Lucas Root: I like it. Find the one thing. There's so many ways. Find the one thing. Well, we did the same thing at the beginning of our conversation. I saw your hat. I said, D squared. That's fantastic. And we talked about it. Interesting. I love it. Chris, thank you so much. You have been a, a gift and a joy and I'm really delighted that you were willing to come on this show and, and share your time with me and with us.

I love what we covered. I, I had no expectation that we were gonna talk about unconditional love. What a nice surprise. I like to wrap up my interview at the end with three questions. Two of them are the obvious questions that, that everybody expects. The third is a little bit of a [00:48:00] curveball.

Chris Do: Okay.

Lucas Root: First one is for everybody who has heard you and and wants to check you out, wants to dive in more deeply. What's the one best way for them to get access to your pre-work?

Chris Do: I would ask them to find me on social media TheChrisDo And Do is spelled D-O. I'm on all the social platforms, so you'll be able to find me. I only have one profile, so if you find some funny ones, they're scam accounts, and then all roads would then lead to our website at some point, if you're interested.

Lucas Root: Love it. Yeah. the Chris Do And of course you'll also do that in the show notes.

Chris Do: Thank you.


Lucas Root: second question, this one's the curve ball. Is there any one question that you wish I had asked you but have not?

Chris Do: I, I get asked that question. It's a trick question, right? Because that would require me to have expectations or an agenda. So if I wanted to promote a book or a thing, then I'm like, ah, I wish you asked me about my book. But I'm mostly interested in human [00:49:00] conversation and not having any expectations. This had its own shape and life and I enjoyed where it went.

So I don't think there's anything that we talked about where I like, I wish it would follow up on that you're a good listener and you summarize and synthesize really quickly, and so I appreciate that.

Lucas Root: Thank you, Chris. Appreciate that. Yeah. And then the final one of course is is there something that we can promote for you? Is there something you'd like to leave our listeners with?

Chris Do: Yes, that would be fantastic if I, I know you run your own coaching things and I, I, I do as well. So we, we both were talking about community and I run this community called the Pro Group, the Future Pro Group. And it's for creative entrepreneurs who are. A couple of years into their business who've done a hundred thousand dollars or more in annual recurring revenue who are looking to get to the next stage.

If that sounds like that's something of interest to you, I I would encourage you to check it out.

Lucas Root: I'm gonna add to that 'cause I love [00:50:00] it. There are a lot of people out there that are looking to serve entrepreneurs who have hit a million 7 figures. Right. And, and I, I get it. I totally understand. People who have hit a million have hit a level where they're ready to change in specific ways and they can afford to put money into being ready to change.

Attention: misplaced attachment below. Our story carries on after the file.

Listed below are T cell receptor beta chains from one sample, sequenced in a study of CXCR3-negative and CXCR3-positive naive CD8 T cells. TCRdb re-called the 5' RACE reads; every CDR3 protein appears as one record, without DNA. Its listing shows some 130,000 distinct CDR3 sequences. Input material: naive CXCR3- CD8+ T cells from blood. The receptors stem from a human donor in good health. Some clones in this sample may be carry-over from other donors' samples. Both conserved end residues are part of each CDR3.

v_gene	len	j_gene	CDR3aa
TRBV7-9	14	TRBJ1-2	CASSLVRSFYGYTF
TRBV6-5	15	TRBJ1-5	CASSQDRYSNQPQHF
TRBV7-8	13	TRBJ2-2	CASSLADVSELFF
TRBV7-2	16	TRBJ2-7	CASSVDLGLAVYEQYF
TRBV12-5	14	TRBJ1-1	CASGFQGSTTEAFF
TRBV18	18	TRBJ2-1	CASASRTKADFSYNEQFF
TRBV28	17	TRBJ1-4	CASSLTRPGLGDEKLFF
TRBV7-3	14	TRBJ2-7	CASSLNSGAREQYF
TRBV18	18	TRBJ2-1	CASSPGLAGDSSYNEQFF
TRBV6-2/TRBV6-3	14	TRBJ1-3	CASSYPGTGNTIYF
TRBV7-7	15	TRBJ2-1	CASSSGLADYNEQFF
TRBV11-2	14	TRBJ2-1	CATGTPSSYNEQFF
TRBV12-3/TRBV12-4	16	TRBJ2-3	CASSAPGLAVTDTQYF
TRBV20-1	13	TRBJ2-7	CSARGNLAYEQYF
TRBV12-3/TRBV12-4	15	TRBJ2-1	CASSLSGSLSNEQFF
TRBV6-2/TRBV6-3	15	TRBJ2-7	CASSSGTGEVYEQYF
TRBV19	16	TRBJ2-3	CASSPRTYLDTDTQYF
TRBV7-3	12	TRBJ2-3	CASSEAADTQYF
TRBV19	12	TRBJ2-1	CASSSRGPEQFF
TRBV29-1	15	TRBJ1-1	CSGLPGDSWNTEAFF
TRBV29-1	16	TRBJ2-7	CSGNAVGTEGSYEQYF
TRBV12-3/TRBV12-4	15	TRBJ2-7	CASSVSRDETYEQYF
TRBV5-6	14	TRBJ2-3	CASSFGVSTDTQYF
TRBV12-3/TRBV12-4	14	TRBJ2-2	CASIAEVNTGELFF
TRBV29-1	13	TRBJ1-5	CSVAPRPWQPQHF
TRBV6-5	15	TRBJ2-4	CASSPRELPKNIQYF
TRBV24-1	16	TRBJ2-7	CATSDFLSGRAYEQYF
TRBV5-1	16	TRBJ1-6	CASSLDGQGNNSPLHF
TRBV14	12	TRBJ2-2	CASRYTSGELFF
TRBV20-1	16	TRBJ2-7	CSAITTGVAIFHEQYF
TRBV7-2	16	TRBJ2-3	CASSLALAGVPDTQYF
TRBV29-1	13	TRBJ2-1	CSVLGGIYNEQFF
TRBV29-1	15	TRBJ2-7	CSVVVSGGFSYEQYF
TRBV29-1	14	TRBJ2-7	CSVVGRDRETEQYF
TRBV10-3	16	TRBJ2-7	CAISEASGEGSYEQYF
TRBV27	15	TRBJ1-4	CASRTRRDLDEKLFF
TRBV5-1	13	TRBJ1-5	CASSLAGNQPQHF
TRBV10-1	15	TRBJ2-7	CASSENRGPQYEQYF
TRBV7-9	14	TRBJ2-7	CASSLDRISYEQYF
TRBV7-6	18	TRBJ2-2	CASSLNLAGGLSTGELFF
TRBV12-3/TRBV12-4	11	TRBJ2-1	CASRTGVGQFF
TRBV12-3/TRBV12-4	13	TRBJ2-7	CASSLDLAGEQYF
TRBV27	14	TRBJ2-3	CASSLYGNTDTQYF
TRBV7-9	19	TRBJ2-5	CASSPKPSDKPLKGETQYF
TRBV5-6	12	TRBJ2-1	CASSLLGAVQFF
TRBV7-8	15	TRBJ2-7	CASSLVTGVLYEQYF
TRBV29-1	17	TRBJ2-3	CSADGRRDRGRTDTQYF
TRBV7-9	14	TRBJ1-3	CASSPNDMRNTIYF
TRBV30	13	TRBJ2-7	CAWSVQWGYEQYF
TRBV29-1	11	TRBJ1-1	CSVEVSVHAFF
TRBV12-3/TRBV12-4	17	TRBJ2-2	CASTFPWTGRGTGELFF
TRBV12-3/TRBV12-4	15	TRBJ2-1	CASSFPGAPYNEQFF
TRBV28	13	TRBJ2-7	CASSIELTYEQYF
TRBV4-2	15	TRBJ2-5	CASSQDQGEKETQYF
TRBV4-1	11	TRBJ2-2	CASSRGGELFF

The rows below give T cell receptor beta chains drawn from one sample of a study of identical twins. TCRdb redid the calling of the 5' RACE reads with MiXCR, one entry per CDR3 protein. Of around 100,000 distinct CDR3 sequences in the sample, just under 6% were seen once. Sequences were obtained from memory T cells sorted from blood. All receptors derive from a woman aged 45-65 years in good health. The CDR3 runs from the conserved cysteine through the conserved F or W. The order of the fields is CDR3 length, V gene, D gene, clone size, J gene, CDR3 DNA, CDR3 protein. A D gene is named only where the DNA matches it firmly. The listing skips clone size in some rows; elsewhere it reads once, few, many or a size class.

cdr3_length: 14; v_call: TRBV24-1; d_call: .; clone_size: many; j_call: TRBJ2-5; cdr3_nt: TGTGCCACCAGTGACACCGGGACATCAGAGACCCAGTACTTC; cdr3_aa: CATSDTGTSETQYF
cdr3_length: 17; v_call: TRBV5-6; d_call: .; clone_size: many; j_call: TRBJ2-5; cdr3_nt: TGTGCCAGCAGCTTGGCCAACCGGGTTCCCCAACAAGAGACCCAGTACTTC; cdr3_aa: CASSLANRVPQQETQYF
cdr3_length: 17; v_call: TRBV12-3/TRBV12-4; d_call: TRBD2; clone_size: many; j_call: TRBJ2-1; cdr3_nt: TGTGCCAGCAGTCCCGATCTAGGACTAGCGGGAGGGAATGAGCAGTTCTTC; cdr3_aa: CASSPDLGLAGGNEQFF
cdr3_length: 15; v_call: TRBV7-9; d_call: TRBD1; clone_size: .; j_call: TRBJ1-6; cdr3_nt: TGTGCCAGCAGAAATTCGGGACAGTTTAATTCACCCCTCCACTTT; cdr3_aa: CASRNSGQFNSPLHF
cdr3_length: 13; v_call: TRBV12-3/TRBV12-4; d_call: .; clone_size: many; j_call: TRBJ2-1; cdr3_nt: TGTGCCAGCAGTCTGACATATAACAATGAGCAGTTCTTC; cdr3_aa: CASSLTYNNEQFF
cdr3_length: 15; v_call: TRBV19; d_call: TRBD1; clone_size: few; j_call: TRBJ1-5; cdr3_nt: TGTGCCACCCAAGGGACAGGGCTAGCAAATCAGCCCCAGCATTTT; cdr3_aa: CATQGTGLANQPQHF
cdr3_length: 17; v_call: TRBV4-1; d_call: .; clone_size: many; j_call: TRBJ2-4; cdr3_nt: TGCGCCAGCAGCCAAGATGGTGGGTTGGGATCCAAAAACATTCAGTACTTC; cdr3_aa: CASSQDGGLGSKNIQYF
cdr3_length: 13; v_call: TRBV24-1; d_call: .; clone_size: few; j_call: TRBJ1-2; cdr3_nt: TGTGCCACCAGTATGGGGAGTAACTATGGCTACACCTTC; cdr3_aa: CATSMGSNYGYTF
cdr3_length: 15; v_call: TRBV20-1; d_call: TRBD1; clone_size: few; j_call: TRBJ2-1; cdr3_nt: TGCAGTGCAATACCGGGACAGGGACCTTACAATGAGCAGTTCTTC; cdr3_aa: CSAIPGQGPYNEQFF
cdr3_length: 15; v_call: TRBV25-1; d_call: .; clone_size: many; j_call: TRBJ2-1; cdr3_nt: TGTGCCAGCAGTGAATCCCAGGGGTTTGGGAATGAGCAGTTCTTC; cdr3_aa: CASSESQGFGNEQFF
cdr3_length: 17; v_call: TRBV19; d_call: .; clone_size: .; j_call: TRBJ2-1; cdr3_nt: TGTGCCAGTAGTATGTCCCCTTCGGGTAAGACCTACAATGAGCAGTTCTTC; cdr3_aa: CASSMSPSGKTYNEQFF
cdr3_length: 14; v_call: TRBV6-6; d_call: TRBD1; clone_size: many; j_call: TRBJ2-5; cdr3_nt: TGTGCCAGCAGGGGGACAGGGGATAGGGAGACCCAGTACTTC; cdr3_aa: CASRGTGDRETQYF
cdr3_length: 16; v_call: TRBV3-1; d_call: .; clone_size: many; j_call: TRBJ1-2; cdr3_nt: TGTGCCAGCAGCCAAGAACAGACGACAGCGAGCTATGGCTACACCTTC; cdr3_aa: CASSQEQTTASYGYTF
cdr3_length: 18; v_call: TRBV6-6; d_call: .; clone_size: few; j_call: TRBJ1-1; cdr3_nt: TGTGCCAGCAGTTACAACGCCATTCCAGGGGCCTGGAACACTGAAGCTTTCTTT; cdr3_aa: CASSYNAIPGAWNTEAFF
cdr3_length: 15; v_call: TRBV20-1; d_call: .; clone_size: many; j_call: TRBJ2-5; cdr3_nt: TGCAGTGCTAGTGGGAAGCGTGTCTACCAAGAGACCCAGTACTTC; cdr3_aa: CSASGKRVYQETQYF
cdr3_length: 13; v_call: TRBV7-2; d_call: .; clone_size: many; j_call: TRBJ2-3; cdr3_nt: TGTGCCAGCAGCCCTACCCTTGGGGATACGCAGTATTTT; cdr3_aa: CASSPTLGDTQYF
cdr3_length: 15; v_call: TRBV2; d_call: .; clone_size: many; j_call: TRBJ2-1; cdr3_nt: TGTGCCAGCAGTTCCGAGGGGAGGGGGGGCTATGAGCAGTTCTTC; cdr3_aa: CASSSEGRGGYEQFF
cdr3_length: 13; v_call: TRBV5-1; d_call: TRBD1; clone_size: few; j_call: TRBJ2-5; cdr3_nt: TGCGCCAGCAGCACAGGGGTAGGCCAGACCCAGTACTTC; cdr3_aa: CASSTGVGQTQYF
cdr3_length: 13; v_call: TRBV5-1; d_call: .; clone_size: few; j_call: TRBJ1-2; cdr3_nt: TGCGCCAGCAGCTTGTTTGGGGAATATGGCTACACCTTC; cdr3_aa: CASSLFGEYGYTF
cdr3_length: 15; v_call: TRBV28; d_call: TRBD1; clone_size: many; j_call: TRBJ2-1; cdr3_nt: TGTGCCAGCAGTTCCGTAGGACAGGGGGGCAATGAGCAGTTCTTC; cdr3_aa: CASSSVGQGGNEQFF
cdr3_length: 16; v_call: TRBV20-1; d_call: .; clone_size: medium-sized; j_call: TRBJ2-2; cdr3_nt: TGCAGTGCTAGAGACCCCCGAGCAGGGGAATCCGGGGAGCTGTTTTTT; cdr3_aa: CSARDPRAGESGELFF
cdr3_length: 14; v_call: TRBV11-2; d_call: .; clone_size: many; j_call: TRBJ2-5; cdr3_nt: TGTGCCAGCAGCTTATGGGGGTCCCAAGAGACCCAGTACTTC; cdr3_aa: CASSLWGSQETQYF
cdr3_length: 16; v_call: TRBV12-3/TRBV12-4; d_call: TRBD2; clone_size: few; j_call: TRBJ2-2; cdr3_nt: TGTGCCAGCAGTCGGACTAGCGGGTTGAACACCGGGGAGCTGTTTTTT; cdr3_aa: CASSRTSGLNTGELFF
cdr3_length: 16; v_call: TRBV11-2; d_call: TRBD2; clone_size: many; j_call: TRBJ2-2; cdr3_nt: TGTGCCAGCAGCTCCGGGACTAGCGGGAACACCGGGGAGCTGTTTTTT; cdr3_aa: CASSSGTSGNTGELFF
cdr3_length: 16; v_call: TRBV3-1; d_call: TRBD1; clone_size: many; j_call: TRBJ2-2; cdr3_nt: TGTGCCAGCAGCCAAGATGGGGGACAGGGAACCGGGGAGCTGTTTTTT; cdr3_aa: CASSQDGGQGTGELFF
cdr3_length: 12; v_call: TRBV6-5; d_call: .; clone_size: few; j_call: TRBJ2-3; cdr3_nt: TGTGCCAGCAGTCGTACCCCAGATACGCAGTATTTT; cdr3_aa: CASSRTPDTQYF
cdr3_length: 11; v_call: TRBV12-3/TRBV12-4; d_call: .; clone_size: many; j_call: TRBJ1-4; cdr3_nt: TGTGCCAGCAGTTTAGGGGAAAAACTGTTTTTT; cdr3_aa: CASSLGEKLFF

There are a lot of people out there that are really working hard to get people to their first hundred thousand. And I get it. A lot of times before you move into entrepreneurship, you actually still have a little bit of space on your credit card and you can afford to buy some coaching and, and buy into a program.

So the beginning of the market is fairly well served. There are a lot of really good programs out there, and the top end of the market is really well served. There are some amazing executive coaches, truly top-notch, extraordinary. The middle of the market is not well served. You're gonna have a hard time finding really, truly top-notch.

Great advice. Serving a hundred thousand to, let's say three or 400,000 and that [00:51:00] you're in that space, Chris is, is awesome. Thank you.

Chris Do: Thanks. It's probably not a good business decision because we're in that bell curve, and you're absolutely right. From zero to a hundred K. there's lots of options from a million on, and there's good reason why you should serve those people. They have systems in place. They're entrepreneur. They know to spend money, to make money.

They invest a lot in development, and they've overcome all the first five-year hurdle of running a business, and they have a skill set. They've proven it time and time again, we're probably getting slaughtered in the middle, but we're we're happy here. That's our sweet spot.

Lucas Root: Well, it's, it's also in alignment with what you started out with. Like you wanna make education available to the people who need it in the way that they need to consume it. And you're doing the same thing right there in the middle of that bell curve. Like, I love it. You, I, I see the threads. I, I like it.

Thank you, Chris.

Chris Do: Thank you. Thanks Lucas.

Lucas Root: I appreciate you very much.

Narrator: Thanks for joining us this week on Elements of [00:52:00] Community.